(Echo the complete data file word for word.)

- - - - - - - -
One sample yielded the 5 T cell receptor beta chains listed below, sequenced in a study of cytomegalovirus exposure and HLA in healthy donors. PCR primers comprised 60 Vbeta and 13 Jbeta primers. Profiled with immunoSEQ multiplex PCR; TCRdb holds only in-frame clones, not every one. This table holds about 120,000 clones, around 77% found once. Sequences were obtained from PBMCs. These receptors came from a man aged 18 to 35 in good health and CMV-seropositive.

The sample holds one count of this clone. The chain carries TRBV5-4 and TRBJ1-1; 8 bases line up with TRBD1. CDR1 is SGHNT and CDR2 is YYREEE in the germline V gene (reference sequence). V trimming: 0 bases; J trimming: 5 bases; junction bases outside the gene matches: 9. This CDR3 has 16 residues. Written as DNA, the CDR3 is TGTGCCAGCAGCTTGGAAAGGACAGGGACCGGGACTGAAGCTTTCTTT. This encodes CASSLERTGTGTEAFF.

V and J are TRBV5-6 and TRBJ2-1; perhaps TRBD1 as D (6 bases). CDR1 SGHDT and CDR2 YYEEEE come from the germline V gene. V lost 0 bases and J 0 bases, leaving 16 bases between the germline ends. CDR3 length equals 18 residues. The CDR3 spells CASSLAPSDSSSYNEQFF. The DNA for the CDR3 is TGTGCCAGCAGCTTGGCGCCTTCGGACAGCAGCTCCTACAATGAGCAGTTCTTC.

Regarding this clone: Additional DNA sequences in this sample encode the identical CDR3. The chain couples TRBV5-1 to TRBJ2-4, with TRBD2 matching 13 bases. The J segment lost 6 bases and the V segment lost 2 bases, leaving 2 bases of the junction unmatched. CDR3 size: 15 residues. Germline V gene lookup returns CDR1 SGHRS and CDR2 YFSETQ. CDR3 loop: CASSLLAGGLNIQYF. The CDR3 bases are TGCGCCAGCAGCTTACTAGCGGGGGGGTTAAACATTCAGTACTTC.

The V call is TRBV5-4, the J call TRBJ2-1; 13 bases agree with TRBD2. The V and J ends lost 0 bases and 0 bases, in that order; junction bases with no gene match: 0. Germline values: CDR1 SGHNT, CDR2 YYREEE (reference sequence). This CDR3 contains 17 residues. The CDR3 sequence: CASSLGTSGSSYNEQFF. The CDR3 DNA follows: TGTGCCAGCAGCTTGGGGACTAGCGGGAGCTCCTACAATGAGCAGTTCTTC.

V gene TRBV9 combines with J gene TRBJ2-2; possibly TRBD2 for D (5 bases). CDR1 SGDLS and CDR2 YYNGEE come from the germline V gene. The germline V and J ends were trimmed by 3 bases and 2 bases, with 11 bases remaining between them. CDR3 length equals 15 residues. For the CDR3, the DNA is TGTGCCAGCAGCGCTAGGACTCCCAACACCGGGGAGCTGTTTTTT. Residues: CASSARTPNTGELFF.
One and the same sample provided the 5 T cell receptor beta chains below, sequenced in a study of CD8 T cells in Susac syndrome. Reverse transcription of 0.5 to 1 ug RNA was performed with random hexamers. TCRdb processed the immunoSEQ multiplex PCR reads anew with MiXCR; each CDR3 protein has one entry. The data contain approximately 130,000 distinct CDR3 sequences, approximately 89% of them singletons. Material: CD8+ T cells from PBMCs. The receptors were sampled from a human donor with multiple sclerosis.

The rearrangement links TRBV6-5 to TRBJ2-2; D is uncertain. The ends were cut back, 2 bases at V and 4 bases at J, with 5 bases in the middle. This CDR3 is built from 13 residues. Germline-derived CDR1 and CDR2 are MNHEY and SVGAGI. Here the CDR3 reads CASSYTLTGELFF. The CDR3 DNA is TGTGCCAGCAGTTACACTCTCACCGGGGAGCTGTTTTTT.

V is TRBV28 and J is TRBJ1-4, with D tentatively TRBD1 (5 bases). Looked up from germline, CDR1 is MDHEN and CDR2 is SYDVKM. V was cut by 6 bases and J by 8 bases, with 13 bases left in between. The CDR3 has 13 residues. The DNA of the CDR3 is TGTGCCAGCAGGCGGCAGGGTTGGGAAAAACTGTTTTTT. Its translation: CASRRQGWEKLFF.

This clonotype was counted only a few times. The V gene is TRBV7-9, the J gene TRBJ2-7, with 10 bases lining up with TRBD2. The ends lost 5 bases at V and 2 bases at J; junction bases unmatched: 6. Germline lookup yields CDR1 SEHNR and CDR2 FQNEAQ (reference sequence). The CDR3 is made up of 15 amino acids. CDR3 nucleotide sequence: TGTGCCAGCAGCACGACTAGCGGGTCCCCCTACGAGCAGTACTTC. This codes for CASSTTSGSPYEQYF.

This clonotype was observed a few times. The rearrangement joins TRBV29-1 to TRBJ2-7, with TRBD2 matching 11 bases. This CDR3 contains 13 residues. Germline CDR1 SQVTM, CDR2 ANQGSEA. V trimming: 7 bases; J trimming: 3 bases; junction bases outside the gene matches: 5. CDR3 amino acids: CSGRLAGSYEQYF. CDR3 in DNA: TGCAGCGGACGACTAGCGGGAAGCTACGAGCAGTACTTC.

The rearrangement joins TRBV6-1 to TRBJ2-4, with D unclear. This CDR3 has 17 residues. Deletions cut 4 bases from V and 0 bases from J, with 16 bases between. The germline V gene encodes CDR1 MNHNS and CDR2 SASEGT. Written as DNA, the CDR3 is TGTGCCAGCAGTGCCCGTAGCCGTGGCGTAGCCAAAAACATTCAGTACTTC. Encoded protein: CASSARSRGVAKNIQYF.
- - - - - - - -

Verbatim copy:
One sample yielded the 5 T cell receptor beta chains listed below, sequenced in a study of cytomegalovirus exposure and HLA in healthy donors. PCR primers comprised 60 Vbeta and 13 Jbeta primers. Profiled with immunoSEQ multiplex PCR; TCRdb holds only in-frame clones, not every one. This table holds about 120,000 clones, around 77% found once. Sequences were obtained from PBMCs. These receptors came from a man aged 18 to 35 in good health and CMV-seropositive.

The sample holds one count of this clone. The chain carries TRBV5-4 and TRBJ1-1; 8 bases line up with TRBD1. CDR1 is SGHNT and CDR2 is YYREEE in the germline V gene (reference sequence). V trimming: 0 bases; J trimming: 5 bases; junction bases outside the gene matches: 9. This CDR3 has 16 residues. Written as DNA, the CDR3 is TGTGCCAGCAGCTTGGAAAGGACAGGGACCGGGACTGAAGCTTTCTTT. This encodes CASSLERTGTGTEAFF.

V and J are TRBV5-6 and TRBJ2-1; perhaps TRBD1 as D (6 bases). CDR1 SGHDT and CDR2 YYEEEE come from the germline V gene. V lost 0 bases and J 0 bases, leaving 16 bases between the germline ends. CDR3 length equals 18 residues. The CDR3 spells CASSLAPSDSSSYNEQFF. The DNA for the CDR3 is TGTGCCAGCAGCTTGGCGCCTTCGGACAGCAGCTCCTACAATGAGCAGTTCTTC.

Regarding this clone: Additional DNA sequences in this sample encode the identical CDR3. The chain couples TRBV5-1 to TRBJ2-4, with TRBD2 matching 13 bases. The J segment lost 6 bases and the V segment lost 2 bases, leaving 2 bases of the junction unmatched. CDR3 size: 15 residues. Germline V gene lookup returns CDR1 SGHRS and CDR2 YFSETQ. CDR3 loop: CASSLLAGGLNIQYF. The CDR3 bases are TGCGCCAGCAGCTTACTAGCGGGGGGGTTAAACATTCAGTACTTC.

The V call is TRBV5-4, the J call TRBJ2-1; 13 bases agree with TRBD2. The V and J ends lost 0 bases and 0 bases, in that order; junction bases with no gene match: 0. Germline values: CDR1 SGHNT, CDR2 YYREEE (reference sequence). This CDR3 contains 17 residues. The CDR3 sequence: CASSLGTSGSSYNEQFF. The CDR3 DNA follows: TGTGCCAGCAGCTTGGGGACTAGCGGGAGCTCCTACAATGAGCAGTTCTTC.

V gene TRBV9 combines with J gene TRBJ2-2; possibly TRBD2 for D (5 bases). CDR1 SGDLS and CDR2 YYNGEE come from the germline V gene. The germline V and J ends were trimmed by 3 bases and 2 bases, with 11 bases remaining between them. CDR3 length equals 15 residues. For the CDR3, the DNA is TGTGCCAGCAGCGCTAGGACTCCCAACACCGGGGAGCTGTTTTTT. Residues: CASSARTPNTGELFF.
One and the same sample provided the 5 T cell receptor beta chains below, sequenced in a study of CD8 T cells in Susac syndrome. Reverse transcription of 0.5 to 1 ug RNA was performed with random hexamers. TCRdb processed the immunoSEQ multiplex PCR reads anew with MiXCR; each CDR3 protein has one entry. The data contain approximately 130,000 distinct CDR3 sequences, approximately 89% of them singletons. Material: CD8+ T cells from PBMCs. The receptors were sampled from a human donor with multiple sclerosis.

The rearrangement links TRBV6-5 to TRBJ2-2; D is uncertain. The ends were cut back, 2 bases at V and 4 bases at J, with 5 bases in the middle. This CDR3 is built from 13 residues. Germline-derived CDR1 and CDR2 are MNHEY and SVGAGI. Here the CDR3 reads CASSYTLTGELFF. The CDR3 DNA is TGTGCCAGCAGTTACACTCTCACCGGGGAGCTGTTTTTT.

V is TRBV28 and J is TRBJ1-4, with D tentatively TRBD1 (5 bases). Looked up from germline, CDR1 is MDHEN and CDR2 is SYDVKM. V was cut by 6 bases and J by 8 bases, with 13 bases left in between. The CDR3 has 13 residues. The DNA of the CDR3 is TGTGCCAGCAGGCGGCAGGGTTGGGAAAAACTGTTTTTT. Its translation: CASRRQGWEKLFF.

This clonotype was counted only a few times. The V gene is TRBV7-9, the J gene TRBJ2-7, with 10 bases lining up with TRBD2. The ends lost 5 bases at V and 2 bases at J; junction bases unmatched: 6. Germline lookup yields CDR1 SEHNR and CDR2 FQNEAQ (reference sequence). The CDR3 is made up of 15 amino acids. CDR3 nucleotide sequence: TGTGCCAGCAGCACGACTAGCGGGTCCCCCTACGAGCAGTACTTC. This codes for CASSTTSGSPYEQYF.

This clonotype was observed a few times. The rearrangement joins TRBV29-1 to TRBJ2-7, with TRBD2 matching 11 bases. This CDR3 contains 13 residues. Germline CDR1 SQVTM, CDR2 ANQGSEA. V trimming: 7 bases; J trimming: 3 bases; junction bases outside the gene matches: 5. CDR3 amino acids: CSGRLAGSYEQYF. CDR3 in DNA: TGCAGCGGACGACTAGCGGGAAGCTACGAGCAGTACTTC.

The rearrangement joins TRBV6-1 to TRBJ2-4, with D unclear. This CDR3 has 17 residues. Deletions cut 4 bases from V and 0 bases from J, with 16 bases between. The germline V gene encodes CDR1 MNHNS and CDR2 SASEGT. Written as DNA, the CDR3 is TGTGCCAGCAGTGCCCGTAGCCGTGGCGTAGCCAAAAACATTCAGTACTTC. Encoded protein: CASSARSRGVAKNIQYF.